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The Development of Juvenile Justice


The Supreme Court has always been struggling with treating young criminals since it was considered that each person must be equal before the law regardless of age, status, and other aspects. Nonetheless, the courts argued that children are different from adults; thus, they should receive other kinds of punishment and rights. Therefore, this paper aims to view three cases that shaped the modern juvenile system.

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In re Gault (1967) was the first vital case for juvenile justice development in the United States. In 1964 a teenage boy Gerald Gault was accused of making a foul call to his neighbor and put into a detention home. Because the first hearing lacked any testimony and records, it was necessary to schedule the second one. The witness did not come to the second hearing, and the judge decided that Gerald was a criminal and ordered him to be jailed until he was 21 years old. However, if he had been an adult, he would have been entitled to procedural protections and would have been fined rather than imprisoned (Harris & Mooney, 2019).

Therefore, this case became the turning point since it proclaimed that children are endowed with the same legal rights as adults are. According to the lawsuit, kids facing delinquency prosecution had a request for an attorney, could keep silent, could be notified of charges, and had the privilege against self-incrimination (Tannenhaus, 2017). Making everybody equal before the law was the main impact of the case.

The McKeiver v. Pennsylvania (1971) was the second case that has influenced the juvenile justice system because it dismissed the jury for adjudicating young criminals. Two teenagers John McKeiver and Edward Terry were charged with robbery and police officer battery, respectively. Nevertheless, their attorneys have rejected jury trials, and the boys were found to be delinquent. Layers on behalf of the young culprits claimed that they should be granted the same rights as adults do; in particular, they should request a fair and impartial jury.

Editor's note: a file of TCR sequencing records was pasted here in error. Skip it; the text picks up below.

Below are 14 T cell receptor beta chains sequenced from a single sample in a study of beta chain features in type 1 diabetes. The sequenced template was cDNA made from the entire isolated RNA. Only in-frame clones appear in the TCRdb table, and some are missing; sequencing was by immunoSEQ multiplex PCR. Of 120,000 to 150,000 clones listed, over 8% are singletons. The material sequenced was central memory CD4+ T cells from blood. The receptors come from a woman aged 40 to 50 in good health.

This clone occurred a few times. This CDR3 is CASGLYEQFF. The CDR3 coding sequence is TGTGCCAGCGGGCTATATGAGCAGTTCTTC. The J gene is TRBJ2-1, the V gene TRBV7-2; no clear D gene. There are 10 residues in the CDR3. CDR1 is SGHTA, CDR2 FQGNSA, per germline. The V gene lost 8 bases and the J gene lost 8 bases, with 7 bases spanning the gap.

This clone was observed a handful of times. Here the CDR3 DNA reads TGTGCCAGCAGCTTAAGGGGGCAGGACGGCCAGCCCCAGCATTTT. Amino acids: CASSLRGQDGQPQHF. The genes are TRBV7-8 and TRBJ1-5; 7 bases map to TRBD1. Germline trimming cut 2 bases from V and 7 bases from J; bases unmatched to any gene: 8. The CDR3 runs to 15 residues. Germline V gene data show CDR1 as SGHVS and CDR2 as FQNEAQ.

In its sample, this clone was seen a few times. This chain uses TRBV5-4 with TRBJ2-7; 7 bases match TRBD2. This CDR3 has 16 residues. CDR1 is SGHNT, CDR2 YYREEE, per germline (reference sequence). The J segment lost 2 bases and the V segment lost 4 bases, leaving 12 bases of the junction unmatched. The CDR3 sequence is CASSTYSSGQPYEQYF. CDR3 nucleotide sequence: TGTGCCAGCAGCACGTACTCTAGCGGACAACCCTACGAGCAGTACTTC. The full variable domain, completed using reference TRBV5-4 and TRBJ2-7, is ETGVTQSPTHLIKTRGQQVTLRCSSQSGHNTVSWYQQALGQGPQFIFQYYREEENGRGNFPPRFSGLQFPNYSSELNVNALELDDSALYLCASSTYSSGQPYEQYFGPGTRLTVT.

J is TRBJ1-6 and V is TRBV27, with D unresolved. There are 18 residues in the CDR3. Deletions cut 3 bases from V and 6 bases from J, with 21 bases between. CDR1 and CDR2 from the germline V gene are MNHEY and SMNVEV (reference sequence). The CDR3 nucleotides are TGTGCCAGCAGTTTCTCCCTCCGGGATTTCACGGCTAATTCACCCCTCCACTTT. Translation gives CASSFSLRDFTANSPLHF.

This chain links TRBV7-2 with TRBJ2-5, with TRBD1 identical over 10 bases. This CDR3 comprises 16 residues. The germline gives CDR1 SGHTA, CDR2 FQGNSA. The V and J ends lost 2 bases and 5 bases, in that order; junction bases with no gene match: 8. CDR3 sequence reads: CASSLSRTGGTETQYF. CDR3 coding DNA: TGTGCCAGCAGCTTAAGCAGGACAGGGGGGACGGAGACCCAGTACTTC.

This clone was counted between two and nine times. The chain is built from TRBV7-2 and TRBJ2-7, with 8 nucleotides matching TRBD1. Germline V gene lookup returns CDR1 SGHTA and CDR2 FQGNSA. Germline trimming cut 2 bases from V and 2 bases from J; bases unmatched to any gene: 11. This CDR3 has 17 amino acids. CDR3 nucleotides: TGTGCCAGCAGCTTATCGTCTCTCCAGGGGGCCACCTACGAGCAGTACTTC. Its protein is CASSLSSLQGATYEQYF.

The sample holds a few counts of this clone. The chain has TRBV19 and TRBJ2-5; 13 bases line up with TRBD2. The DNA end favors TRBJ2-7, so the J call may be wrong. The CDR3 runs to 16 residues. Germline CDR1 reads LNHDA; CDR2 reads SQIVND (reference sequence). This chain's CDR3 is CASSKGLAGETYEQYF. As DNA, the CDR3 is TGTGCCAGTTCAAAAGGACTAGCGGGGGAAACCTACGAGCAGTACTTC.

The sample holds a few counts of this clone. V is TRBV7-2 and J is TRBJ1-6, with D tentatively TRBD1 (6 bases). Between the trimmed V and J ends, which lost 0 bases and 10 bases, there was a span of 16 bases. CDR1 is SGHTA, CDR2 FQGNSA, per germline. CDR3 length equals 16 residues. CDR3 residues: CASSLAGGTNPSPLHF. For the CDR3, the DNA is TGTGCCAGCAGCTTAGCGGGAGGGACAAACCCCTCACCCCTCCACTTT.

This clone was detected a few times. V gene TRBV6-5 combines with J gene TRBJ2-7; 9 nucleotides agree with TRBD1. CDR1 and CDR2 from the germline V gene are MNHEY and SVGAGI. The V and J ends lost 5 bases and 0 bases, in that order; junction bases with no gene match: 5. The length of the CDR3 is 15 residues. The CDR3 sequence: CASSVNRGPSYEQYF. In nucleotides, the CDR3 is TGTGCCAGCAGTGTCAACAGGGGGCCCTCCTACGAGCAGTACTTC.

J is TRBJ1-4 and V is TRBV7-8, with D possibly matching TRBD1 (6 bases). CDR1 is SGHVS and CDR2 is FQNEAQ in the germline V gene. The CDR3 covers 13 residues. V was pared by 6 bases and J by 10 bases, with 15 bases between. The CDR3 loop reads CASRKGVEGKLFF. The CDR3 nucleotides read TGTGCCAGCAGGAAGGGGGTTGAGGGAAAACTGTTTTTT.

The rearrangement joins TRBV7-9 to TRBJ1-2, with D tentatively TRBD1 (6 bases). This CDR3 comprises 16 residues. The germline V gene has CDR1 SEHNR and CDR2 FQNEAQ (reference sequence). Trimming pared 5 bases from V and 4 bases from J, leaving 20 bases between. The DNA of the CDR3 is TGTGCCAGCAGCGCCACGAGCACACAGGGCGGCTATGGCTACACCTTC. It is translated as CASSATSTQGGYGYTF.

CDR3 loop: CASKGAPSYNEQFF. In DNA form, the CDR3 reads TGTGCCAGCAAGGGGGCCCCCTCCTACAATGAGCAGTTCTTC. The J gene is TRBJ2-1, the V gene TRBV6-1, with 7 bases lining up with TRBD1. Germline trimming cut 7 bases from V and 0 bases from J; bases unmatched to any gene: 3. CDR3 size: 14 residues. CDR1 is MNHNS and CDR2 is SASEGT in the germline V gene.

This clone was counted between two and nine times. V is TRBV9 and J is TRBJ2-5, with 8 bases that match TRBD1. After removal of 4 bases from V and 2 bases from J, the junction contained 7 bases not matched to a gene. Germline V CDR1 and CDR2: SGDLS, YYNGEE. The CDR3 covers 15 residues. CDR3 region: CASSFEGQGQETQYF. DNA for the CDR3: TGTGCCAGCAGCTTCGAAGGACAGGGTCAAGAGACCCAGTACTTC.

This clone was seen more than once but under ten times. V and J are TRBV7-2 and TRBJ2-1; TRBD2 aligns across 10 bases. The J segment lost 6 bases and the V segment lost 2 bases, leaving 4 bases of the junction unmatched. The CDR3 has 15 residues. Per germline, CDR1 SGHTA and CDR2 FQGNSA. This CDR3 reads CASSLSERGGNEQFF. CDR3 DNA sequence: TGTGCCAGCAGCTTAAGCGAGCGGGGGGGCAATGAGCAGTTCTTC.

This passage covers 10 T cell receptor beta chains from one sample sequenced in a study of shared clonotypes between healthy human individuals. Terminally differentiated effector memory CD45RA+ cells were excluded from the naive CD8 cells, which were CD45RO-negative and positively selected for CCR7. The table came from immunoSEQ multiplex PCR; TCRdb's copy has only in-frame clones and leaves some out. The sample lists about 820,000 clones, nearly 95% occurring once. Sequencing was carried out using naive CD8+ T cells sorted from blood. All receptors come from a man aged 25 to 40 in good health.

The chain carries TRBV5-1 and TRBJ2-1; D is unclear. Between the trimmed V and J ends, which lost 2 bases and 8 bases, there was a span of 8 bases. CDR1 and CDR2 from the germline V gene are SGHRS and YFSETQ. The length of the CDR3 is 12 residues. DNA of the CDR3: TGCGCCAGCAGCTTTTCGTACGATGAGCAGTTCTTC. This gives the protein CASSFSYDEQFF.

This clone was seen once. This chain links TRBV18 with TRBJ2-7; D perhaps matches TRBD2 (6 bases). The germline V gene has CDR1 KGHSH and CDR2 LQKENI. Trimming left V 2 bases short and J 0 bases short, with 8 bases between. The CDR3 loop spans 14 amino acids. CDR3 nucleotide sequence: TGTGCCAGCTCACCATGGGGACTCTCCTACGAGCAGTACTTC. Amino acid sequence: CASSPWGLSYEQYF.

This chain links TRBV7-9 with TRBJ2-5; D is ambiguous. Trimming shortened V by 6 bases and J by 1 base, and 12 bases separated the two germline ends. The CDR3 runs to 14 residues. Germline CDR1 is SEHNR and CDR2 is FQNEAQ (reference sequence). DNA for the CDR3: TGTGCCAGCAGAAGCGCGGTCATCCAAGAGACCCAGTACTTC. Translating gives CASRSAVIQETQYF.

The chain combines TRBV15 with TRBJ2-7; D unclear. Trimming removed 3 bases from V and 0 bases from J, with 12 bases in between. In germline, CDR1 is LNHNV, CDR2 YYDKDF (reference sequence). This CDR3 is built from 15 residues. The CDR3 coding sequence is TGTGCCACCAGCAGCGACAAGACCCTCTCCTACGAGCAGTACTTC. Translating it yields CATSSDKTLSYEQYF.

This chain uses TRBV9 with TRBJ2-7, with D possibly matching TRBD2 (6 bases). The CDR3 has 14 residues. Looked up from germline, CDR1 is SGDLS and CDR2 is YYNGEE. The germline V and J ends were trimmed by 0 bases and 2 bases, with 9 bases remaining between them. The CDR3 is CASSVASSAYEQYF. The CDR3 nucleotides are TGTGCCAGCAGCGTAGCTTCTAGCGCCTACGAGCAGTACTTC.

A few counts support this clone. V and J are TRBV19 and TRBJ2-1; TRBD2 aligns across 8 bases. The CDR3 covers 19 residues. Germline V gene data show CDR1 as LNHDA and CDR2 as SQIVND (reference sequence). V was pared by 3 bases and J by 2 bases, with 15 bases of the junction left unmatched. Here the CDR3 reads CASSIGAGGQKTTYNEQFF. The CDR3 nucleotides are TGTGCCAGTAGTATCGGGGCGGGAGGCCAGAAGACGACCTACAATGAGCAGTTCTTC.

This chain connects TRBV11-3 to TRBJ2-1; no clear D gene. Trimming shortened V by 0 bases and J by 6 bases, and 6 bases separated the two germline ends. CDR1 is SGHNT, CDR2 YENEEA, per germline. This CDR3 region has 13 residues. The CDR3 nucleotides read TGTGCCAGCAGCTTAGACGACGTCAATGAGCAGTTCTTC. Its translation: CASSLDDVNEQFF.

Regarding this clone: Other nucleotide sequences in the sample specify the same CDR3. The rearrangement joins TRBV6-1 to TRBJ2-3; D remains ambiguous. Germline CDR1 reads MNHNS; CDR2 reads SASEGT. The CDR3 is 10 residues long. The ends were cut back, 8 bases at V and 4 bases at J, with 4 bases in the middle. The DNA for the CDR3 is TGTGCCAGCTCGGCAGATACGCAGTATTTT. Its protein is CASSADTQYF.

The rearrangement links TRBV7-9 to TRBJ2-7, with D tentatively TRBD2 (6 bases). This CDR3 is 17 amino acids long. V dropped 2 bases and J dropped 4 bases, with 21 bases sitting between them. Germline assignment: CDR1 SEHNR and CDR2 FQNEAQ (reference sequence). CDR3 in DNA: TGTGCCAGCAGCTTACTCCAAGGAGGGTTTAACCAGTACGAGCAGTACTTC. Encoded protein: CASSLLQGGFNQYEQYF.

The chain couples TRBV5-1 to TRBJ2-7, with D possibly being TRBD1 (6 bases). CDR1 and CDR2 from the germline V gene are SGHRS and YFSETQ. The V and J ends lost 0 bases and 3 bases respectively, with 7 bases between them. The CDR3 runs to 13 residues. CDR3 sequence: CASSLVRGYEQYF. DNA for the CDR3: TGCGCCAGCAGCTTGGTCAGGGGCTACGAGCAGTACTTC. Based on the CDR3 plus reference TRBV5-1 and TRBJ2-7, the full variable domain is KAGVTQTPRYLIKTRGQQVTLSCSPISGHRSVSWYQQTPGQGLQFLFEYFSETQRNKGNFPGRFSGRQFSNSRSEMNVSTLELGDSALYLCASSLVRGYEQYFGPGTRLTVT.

Meanwhile, the state attorneys argued that the Sixth Amendment did not guarantee that right, and the judge was to decide their fate. The Supreme Court of Pennsylvania ruled that the right to a jury trial should not apply to juveniles (Tannenhaus, 2017). McKeever v. Pennsylvania stopped the gradual inclusion of constitutional protections for criminal youths. The case still allowed the states to put children to a jury trial; however, it was not mandatory for their defense in the juvenile justice system.

The Stanford v. Kentucky (1989) case was increasingly essential for establishing the minimum age for a penalty. After two underage criminals were accused of rape and murder, they were allowed to execute under the law since they committed felonies. Kentucky proclaimed that 16 was the appropriate age for the death penalty, while Missouri determined it to be over 14 (Harris & Mooney, 2019). Therefore, the culprits were both sentenced to death. After the occurrence, there were many debates that juveniles’ death penalty is cruel since they are not entirely responsible for their actions. Thus, the case provided a context for the evolution of the Court’s position on the death penalty for minors. The felonies committed by children, in this case, seem to have determined the minimum age for execution.


In conclusion, it seems reasonable to state that many similar cases helped shape the modern juvenile system. The three issues are examined to prove that the courts have evolved and allowed young people to have the same rights as adults. Undoubtedly, much remains to be changed, as the level of juvenile delinquency remains a severe problem in modern society.

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Harris, D. & Mooney, C. (2019). The juvenile justice system. Abdo Publishing.

Tannenhaus, D. (2017). The constitutional rights of children: In re Gault and juvenile justice. University Press of Kansas.

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